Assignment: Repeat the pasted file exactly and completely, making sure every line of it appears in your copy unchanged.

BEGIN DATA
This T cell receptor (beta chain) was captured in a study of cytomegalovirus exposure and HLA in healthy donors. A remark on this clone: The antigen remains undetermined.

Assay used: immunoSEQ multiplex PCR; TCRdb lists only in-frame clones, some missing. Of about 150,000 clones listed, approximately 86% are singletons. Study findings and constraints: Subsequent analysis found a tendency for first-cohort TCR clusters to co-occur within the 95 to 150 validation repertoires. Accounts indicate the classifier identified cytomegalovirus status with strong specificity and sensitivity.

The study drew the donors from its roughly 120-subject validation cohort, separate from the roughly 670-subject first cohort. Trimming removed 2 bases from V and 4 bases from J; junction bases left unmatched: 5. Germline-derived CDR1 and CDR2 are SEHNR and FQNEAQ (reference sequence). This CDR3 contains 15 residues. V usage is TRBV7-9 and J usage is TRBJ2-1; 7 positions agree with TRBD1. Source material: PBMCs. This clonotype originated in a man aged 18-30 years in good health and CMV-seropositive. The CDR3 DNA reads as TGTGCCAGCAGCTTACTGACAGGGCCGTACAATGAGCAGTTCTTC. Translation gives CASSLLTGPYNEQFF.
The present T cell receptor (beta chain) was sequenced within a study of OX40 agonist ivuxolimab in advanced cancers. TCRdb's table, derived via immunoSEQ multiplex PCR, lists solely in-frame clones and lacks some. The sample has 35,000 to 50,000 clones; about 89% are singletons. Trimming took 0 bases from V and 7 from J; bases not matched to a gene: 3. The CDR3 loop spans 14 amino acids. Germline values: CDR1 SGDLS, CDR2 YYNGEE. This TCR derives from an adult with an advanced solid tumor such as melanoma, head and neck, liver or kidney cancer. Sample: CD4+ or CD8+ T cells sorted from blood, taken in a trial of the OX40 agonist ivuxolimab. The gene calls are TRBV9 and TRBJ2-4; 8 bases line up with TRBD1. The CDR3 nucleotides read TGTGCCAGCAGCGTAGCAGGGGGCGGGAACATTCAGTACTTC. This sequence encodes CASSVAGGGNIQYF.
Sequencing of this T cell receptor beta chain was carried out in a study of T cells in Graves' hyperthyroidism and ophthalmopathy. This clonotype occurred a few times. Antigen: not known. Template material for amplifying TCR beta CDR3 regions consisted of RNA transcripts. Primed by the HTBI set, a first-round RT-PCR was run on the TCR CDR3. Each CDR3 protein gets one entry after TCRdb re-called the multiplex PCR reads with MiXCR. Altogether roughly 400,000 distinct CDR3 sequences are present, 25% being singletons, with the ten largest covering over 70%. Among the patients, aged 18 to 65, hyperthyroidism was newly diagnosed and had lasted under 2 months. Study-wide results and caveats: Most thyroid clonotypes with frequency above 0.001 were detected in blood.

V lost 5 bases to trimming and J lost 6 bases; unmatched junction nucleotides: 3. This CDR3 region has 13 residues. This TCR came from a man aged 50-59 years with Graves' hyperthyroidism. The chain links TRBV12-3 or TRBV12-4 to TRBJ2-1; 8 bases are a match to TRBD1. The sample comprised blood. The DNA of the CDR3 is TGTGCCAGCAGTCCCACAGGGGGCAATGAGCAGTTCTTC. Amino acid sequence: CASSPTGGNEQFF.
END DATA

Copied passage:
This T cell receptor (beta chain) was captured in a study of cytomegalovirus exposure and HLA in healthy donors. A remark on this clone: The antigen remains undetermined.

Assay used: immunoSEQ multiplex PCR; TCRdb lists only in-frame clones, some missing. Of about 150,000 clones listed, approximately 86% are singletons. Study findings and constraints: Subsequent analysis found a tendency for first-cohort TCR clusters to co-occur within the 95 to 150 validation repertoires. Accounts indicate the classifier identified cytomegalovirus status with strong specificity and sensitivity.

The study drew the donors from its roughly 120-subject validation cohort, separate from the roughly 670-subject first cohort. Trimming removed 2 bases from V and 4 bases from J; junction bases left unmatched: 5. Germline-derived CDR1 and CDR2 are SEHNR and FQNEAQ (reference sequence). This CDR3 contains 15 residues. V usage is TRBV7-9 and J usage is TRBJ2-1; 7 positions agree with TRBD1. Source material: PBMCs. This clonotype originated in a man aged 18-30 years in good health and CMV-seropositive. The CDR3 DNA reads as TGTGCCAGCAGCTTACTGACAGGGCCGTACAATGAGCAGTTCTTC. Translation gives CASSLLTGPYNEQFF.
The present T cell receptor (beta chain) was sequenced within a study of OX40 agonist ivuxolimab in advanced cancers. TCRdb's table, derived via immunoSEQ multiplex PCR, lists solely in-frame clones and lacks some. The sample has 35,000 to 50,000 clones; about 89% are singletons. Trimming took 0 bases from V and 7 from J; bases not matched to a gene: 3. The CDR3 loop spans 14 amino acids. Germline values: CDR1 SGDLS, CDR2 YYNGEE. This TCR derives from an adult with an advanced solid tumor such as melanoma, head and neck, liver or kidney cancer. Sample: CD4+ or CD8+ T cells sorted from blood, taken in a trial of the OX40 agonist ivuxolimab. The gene calls are TRBV9 and TRBJ2-4; 8 bases line up with TRBD1. The CDR3 nucleotides read TGTGCCAGCAGCGTAGCAGGGGGCGGGAACATTCAGTACTTC. This sequence encodes CASSVAGGGNIQYF.
Sequencing of this T cell receptor beta chain was carried out in a study of T cells in Graves' hyperthyroidism and ophthalmopathy. This clonotype occurred a few times. Antigen: not known. Template material for amplifying TCR beta CDR3 regions consisted of RNA transcripts. Primed by the HTBI set, a first-round RT-PCR was run on the TCR CDR3. Each CDR3 protein gets one entry after TCRdb re-called the multiplex PCR reads with MiXCR. Altogether roughly 400,000 distinct CDR3 sequences are present, 25% being singletons, with the ten largest covering over 70%. Among the patients, aged 18 to 65, hyperthyroidism was newly diagnosed and had lasted under 2 months. Study-wide results and caveats: Most thyroid clonotypes with frequency above 0.001 were detected in blood.

V lost 5 bases to trimming and J lost 6 bases; unmatched junction nucleotides: 3. This CDR3 region has 13 residues. This TCR came from a man aged 50-59 years with Graves' hyperthyroidism. The chain links TRBV12-3 or TRBV12-4 to TRBJ2-1; 8 bases are a match to TRBD1. The sample comprised blood. The DNA of the CDR3 is TGTGCCAGCAGTCCCACAGGGGGCAATGAGCAGTTCTTC. Amino acid sequence: CASSPTGGNEQFF.